- Quorum is not just determined by those that attend/logon to the virtual meeting or provide proxies. Advance voting also counts towards quorum, even if the owner does not attend the meeting.
- Advance voting and real time voting are not the same. Advance voting is when voting is open ahead of the meeting- real time voting occurs during the meeting.
- There are differences in the voting processes offered by service providers. Electronic voting providers, like CondoVoter , keep their advance voting open right through the meeting so voting is open to all owners and not just those that log into the virtual meeting. Other service providers offer electronic voting to only those owners that are in attendance at the virtual meeting.
- Nominations from the floor. With advance and real time voting, nominations can still be done from the virtual floor and the electronic ballot is modified in real time. Any owners voting in advance, can change their vote right up to the close of vote. Depending on which service provider you use, all unit owners, whether they are in attendance or not, have the opportunity to vote for a candidate nominated from the floor.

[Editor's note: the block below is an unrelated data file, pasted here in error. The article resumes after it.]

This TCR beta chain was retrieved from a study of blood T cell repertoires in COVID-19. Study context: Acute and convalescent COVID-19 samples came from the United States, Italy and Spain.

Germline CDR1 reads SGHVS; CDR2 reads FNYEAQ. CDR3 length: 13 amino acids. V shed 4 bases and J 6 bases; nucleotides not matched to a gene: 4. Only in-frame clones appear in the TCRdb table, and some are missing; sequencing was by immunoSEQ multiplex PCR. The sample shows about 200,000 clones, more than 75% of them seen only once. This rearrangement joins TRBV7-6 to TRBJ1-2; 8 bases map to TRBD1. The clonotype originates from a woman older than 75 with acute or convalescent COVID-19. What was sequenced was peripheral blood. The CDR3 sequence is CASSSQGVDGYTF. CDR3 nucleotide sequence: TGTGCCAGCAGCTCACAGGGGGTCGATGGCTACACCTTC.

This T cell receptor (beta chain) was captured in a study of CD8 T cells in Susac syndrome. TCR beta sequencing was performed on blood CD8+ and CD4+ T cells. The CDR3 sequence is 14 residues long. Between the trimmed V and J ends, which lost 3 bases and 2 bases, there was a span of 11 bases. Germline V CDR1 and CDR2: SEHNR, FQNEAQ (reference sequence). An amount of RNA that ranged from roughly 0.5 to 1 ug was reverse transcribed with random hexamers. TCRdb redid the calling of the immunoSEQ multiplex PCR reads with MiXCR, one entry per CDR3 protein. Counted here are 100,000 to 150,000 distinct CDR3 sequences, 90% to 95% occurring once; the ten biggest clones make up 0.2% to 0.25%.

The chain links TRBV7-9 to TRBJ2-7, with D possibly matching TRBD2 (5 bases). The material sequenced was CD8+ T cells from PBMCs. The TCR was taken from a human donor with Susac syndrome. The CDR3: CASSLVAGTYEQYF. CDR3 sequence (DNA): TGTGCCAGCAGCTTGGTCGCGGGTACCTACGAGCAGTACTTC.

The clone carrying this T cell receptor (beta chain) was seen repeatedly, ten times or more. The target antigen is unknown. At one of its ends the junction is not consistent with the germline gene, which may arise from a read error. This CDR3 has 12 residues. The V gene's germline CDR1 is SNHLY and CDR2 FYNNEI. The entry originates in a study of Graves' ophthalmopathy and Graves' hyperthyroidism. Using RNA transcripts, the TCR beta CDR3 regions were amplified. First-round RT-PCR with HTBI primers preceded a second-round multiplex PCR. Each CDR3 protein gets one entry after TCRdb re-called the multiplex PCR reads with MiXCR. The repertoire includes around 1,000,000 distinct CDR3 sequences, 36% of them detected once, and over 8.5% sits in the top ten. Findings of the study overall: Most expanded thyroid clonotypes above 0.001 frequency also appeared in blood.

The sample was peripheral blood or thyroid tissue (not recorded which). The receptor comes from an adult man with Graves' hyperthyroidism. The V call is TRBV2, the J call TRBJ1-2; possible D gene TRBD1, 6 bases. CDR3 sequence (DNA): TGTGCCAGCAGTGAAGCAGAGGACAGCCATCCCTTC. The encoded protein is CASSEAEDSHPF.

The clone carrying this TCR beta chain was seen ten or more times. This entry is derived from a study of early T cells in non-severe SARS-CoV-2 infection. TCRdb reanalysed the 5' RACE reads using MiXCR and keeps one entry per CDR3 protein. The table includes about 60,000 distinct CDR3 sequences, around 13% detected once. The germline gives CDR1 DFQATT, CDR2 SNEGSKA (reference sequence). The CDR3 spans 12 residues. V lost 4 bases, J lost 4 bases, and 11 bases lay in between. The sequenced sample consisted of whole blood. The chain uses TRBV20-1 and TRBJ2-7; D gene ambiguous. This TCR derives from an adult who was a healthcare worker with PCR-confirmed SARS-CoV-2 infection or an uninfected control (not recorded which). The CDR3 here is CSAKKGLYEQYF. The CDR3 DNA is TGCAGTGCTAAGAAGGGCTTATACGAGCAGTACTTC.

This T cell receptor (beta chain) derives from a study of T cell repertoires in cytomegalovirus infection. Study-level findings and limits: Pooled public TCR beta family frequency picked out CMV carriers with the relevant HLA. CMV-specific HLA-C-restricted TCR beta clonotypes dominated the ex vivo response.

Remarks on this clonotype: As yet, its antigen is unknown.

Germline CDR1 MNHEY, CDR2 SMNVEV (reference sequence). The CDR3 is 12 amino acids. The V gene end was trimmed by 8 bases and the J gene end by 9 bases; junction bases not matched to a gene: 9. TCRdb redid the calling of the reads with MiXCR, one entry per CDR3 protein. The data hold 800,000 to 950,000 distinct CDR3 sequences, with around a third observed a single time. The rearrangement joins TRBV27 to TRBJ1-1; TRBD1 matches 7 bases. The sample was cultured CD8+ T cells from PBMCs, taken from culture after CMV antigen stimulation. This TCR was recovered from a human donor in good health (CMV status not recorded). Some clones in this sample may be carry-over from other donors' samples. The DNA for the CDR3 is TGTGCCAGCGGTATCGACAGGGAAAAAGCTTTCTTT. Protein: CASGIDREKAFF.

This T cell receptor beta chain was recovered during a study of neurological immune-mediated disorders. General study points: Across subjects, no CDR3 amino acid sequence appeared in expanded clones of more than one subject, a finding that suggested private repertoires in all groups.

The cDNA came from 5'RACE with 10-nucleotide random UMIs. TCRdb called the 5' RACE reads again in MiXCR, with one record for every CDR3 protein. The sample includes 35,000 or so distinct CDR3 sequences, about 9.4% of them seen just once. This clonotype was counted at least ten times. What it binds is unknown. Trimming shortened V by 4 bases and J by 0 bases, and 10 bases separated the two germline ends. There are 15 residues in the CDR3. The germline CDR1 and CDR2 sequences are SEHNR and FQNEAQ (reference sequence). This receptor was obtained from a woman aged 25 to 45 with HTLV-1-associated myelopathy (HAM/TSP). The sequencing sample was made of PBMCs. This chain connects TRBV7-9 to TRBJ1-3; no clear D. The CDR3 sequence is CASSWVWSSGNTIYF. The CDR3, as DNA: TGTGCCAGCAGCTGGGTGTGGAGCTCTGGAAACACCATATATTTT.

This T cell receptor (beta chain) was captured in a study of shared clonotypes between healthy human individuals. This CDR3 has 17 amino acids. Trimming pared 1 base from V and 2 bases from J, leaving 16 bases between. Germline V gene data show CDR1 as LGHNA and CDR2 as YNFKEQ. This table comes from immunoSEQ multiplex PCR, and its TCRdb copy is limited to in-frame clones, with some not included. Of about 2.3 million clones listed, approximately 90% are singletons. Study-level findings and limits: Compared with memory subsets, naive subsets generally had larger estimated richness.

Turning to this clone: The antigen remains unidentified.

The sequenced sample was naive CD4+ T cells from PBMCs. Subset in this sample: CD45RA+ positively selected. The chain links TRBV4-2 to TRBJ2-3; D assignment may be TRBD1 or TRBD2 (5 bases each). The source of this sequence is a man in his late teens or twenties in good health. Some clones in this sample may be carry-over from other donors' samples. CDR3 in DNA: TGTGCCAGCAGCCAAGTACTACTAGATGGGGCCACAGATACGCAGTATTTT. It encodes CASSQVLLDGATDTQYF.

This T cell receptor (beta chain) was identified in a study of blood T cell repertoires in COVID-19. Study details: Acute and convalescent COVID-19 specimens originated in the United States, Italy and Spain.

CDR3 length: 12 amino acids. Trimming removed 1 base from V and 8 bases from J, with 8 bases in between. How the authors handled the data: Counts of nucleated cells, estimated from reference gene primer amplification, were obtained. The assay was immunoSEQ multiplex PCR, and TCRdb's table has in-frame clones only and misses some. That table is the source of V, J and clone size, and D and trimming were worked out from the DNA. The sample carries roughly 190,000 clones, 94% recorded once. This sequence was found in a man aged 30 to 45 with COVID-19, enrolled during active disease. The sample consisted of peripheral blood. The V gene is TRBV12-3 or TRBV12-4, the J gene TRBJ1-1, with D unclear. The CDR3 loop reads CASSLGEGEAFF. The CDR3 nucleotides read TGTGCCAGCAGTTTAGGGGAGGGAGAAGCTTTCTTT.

- Electronic voting does not require owner consent. If an owner has an email address, they will receive an electronic ballot. This is not to be confused with the owner consent/agreement required to receive electronic notices.
What’s in store for 2021?
- The abolishment of proxy use. Of course this will be up to each condo corporation, but as of January 1, 2021, CondoVoter is offering telephone voting for those owners without emails or those that prefer to vote by phone. Since all owners will be able to vote directly and either attend a meeting by phone or computer, proxies will serve no purpose. If an owner wants a relative or friend to attend on their behalf, all they need to do is provide the login info or phone number to that person. Proxies no longer make sense for virtual meetings and when electronic/telephone voting is used.